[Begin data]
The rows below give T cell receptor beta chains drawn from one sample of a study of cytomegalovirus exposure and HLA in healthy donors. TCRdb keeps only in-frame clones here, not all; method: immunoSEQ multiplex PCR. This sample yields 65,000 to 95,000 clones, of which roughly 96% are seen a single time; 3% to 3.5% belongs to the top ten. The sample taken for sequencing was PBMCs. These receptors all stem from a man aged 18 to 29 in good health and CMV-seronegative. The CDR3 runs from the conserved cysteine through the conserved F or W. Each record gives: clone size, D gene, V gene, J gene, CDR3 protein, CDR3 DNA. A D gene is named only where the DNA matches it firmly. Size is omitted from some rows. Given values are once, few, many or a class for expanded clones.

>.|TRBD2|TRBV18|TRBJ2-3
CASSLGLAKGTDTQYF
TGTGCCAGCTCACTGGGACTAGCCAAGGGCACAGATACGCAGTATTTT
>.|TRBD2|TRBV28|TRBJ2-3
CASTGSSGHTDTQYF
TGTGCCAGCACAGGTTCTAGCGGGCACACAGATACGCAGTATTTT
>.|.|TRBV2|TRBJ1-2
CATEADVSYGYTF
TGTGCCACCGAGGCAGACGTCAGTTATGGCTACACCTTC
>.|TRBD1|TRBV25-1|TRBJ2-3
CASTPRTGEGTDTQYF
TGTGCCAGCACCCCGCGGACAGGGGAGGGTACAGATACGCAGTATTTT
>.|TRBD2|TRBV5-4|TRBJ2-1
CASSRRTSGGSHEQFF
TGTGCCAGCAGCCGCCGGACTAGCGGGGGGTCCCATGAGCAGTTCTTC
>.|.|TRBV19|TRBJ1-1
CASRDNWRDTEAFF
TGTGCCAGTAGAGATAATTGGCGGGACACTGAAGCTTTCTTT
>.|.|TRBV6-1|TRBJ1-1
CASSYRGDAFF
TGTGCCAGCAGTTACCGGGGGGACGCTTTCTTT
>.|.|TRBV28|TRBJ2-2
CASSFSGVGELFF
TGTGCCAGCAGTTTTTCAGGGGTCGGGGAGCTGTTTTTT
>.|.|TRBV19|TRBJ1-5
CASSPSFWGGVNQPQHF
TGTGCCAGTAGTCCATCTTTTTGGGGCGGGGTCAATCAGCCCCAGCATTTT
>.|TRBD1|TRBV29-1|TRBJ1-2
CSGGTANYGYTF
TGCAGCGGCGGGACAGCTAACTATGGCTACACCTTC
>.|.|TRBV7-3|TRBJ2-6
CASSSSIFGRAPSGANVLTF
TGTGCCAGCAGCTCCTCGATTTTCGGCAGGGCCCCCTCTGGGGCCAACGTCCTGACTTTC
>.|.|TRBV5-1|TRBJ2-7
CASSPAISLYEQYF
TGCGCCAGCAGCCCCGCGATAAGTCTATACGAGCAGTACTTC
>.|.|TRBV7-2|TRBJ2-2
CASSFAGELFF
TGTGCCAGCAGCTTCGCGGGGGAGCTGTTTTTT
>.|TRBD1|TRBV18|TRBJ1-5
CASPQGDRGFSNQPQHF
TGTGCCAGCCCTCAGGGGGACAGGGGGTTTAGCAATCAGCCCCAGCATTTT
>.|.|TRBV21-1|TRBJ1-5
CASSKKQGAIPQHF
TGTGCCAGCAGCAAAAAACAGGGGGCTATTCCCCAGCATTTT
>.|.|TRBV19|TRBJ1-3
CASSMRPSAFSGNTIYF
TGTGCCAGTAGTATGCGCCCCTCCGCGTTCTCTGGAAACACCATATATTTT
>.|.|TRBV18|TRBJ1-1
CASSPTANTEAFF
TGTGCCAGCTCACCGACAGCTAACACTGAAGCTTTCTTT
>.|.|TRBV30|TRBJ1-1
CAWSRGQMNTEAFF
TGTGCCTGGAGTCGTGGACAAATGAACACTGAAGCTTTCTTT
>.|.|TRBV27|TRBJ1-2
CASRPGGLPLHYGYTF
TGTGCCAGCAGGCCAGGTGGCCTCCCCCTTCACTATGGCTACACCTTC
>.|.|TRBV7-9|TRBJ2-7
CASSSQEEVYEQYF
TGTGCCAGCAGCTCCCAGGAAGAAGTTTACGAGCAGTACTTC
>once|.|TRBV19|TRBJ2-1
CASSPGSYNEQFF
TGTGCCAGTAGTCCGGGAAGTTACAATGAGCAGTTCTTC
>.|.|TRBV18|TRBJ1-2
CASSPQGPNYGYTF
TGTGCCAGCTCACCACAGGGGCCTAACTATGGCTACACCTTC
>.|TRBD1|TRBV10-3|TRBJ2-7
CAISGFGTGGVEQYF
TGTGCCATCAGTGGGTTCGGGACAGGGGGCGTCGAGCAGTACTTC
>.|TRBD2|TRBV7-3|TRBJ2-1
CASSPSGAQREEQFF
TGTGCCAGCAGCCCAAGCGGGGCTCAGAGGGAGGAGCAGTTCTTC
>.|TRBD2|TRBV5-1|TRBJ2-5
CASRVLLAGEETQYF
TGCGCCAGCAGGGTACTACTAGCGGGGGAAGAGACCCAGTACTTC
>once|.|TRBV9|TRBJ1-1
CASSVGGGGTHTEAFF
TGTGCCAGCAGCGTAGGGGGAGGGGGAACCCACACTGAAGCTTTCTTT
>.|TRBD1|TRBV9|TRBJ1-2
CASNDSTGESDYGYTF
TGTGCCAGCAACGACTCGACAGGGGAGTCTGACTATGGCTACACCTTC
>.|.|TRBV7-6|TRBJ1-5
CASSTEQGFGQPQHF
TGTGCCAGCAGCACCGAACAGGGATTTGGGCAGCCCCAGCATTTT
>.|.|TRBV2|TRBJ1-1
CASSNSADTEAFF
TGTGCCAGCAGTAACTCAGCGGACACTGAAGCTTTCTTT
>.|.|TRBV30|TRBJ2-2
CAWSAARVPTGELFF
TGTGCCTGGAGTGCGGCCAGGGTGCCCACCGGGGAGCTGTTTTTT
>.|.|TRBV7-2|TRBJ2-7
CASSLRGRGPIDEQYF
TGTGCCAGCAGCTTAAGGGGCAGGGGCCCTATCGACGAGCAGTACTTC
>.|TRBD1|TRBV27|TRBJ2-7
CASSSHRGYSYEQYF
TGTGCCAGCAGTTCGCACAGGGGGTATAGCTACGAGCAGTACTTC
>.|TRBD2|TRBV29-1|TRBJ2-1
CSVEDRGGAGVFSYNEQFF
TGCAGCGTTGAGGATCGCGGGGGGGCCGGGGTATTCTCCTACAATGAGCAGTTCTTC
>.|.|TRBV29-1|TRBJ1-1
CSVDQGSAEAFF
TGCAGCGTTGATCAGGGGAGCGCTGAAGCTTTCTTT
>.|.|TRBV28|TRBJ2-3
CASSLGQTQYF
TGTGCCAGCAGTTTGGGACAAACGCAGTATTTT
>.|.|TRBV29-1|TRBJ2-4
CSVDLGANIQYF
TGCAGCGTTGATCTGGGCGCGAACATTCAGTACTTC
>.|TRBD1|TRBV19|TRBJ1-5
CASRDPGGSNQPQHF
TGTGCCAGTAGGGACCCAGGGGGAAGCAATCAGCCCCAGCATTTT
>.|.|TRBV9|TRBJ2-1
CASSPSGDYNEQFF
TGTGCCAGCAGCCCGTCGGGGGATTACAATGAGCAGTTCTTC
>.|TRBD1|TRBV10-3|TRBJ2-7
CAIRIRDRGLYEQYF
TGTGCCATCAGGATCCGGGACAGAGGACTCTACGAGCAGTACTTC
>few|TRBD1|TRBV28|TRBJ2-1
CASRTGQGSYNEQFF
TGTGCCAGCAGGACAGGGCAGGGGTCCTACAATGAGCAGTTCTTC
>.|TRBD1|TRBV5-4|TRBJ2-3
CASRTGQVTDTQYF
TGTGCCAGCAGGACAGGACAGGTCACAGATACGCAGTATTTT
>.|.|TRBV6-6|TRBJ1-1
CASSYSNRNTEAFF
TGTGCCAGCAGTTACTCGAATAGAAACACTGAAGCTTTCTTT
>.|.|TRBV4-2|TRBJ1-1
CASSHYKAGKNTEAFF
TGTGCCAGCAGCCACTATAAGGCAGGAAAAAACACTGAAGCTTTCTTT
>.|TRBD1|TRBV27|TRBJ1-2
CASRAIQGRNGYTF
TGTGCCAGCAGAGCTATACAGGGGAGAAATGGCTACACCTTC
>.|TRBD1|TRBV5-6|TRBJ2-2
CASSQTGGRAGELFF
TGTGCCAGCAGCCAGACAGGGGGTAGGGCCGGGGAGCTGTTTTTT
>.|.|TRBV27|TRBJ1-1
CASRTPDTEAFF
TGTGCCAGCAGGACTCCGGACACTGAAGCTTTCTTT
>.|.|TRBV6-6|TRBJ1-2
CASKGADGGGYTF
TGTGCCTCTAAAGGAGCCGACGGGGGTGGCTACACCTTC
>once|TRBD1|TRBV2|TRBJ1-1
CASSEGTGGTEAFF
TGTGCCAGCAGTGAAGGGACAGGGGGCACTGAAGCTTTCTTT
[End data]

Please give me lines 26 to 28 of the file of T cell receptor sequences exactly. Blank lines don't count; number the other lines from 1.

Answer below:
>.|.|TRBV19|TRBJ1-5
CASSPSFWGGVNQPQHF
TGTGCCAGTAGTCCATCTTTTTGGGGCGGGGTCAATCAGCCCCAGCATTTT